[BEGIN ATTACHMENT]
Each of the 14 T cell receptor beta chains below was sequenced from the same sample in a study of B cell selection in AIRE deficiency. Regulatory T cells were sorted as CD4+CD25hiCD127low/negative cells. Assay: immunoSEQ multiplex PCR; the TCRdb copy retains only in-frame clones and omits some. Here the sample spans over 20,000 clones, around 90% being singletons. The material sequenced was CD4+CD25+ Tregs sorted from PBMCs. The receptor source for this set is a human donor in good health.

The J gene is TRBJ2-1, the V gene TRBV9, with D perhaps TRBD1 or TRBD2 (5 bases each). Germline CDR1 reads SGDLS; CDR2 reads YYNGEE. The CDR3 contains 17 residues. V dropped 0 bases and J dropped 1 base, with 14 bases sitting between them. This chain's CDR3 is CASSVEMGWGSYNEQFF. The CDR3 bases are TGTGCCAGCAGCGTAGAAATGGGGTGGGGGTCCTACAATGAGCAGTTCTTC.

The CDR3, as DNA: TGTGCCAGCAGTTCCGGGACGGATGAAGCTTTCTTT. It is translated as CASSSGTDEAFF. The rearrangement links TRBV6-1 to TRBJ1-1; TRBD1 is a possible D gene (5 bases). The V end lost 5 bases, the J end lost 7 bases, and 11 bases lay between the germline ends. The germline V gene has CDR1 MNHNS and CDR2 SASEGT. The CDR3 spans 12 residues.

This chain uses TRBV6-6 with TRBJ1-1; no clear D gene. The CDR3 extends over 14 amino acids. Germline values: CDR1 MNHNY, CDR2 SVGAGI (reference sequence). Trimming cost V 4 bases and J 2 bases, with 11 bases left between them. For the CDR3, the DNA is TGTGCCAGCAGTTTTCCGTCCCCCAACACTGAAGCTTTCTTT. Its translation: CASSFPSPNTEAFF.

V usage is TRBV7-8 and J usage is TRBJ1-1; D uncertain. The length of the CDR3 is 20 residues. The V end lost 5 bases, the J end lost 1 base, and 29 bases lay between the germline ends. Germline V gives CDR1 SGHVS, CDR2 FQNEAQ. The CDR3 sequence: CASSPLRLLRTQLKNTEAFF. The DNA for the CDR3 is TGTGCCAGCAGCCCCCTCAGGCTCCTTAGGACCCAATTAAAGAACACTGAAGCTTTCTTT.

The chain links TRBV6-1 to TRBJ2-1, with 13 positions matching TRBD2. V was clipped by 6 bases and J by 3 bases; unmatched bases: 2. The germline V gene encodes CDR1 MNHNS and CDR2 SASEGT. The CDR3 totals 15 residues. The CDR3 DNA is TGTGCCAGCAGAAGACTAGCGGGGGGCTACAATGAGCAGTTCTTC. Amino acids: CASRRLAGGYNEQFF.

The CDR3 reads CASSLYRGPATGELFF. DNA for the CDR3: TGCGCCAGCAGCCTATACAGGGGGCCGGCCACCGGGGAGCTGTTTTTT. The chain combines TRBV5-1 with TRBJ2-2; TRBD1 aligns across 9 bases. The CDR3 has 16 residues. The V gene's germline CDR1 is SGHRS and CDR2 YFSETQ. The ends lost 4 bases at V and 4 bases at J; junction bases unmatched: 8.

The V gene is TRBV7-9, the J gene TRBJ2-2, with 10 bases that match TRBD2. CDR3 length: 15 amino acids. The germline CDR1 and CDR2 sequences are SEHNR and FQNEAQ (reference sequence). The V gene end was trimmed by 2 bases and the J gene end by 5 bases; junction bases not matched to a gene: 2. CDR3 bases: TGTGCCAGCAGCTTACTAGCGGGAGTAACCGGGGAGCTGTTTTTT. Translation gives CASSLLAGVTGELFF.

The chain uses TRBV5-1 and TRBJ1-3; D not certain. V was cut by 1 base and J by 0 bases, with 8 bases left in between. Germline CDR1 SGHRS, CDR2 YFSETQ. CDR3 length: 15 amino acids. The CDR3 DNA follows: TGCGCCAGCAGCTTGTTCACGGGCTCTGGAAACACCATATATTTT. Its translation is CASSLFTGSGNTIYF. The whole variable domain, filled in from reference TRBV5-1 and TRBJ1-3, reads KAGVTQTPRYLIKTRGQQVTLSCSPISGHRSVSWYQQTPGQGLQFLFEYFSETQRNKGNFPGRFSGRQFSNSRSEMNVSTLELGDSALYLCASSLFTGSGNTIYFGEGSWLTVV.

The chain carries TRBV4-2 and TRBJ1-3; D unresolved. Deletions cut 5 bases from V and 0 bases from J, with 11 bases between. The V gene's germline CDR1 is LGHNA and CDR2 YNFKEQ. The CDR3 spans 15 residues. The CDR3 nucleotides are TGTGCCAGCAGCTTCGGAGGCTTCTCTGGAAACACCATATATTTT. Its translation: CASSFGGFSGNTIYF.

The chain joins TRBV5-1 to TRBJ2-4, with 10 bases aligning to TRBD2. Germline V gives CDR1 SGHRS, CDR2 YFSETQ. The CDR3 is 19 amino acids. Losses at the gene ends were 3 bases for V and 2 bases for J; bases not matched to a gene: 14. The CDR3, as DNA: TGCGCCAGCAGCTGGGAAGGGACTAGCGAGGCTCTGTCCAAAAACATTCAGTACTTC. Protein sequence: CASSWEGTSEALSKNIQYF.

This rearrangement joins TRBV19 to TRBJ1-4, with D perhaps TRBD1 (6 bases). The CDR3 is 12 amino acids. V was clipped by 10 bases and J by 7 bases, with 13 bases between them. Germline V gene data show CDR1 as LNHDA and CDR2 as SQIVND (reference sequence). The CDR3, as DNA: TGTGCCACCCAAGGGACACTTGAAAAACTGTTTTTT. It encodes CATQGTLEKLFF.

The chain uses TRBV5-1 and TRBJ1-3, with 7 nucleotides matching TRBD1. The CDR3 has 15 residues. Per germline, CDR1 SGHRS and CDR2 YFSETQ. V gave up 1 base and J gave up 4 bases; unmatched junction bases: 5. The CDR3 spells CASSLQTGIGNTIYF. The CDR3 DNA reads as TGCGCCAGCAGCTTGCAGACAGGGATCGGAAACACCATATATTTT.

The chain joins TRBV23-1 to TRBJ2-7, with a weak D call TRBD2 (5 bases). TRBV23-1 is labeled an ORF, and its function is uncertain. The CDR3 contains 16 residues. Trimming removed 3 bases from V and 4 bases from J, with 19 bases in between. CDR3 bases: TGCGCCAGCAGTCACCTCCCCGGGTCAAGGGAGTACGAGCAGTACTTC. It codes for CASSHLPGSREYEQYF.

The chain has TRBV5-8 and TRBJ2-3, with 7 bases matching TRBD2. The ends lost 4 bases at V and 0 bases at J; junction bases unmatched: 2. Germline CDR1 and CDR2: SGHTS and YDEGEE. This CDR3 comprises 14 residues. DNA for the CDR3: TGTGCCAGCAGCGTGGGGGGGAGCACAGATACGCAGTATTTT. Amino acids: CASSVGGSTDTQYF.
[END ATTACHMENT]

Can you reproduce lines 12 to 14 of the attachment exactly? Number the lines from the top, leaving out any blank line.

This rearrangement joins TRBV19 to TRBJ1-4, with D perhaps TRBD1 (6 bases). The CDR3 is 12 amino acids. V was clipped by 10 bases and J by 7 bases, with 13 bases between them. Germline V gene data show CDR1 as LNHDA and CDR2 as SQIVND (reference sequence). The CDR3, as DNA: TGTGCCACCCAAGGGACACTTGAAAAACTGTTTTTT. It encodes CATQGTLEKLFF.

The chain uses TRBV5-1 and TRBJ1-3, with 7 nucleotides matching TRBD1. The CDR3 has 15 residues. Per germline, CDR1 SGHRS and CDR2 YFSETQ. V gave up 1 base and J gave up 4 bases; unmatched junction bases: 5. The CDR3 spells CASSLQTGIGNTIYF. The CDR3 DNA reads as TGCGCCAGCAGCTTGCAGACAGGGATCGGAAACACCATATATTTT.

The chain joins TRBV23-1 to TRBJ2-7, with a weak D call TRBD2 (5 bases). TRBV23-1 is labeled an ORF, and its function is uncertain. The CDR3 contains 16 residues. Trimming removed 3 bases from V and 4 bases from J, with 19 bases in between. CDR3 bases: TGCGCCAGCAGTCACCTCCCCGGGTCAAGGGAGTACGAGCAGTACTTC. It codes for CASSHLPGSREYEQYF.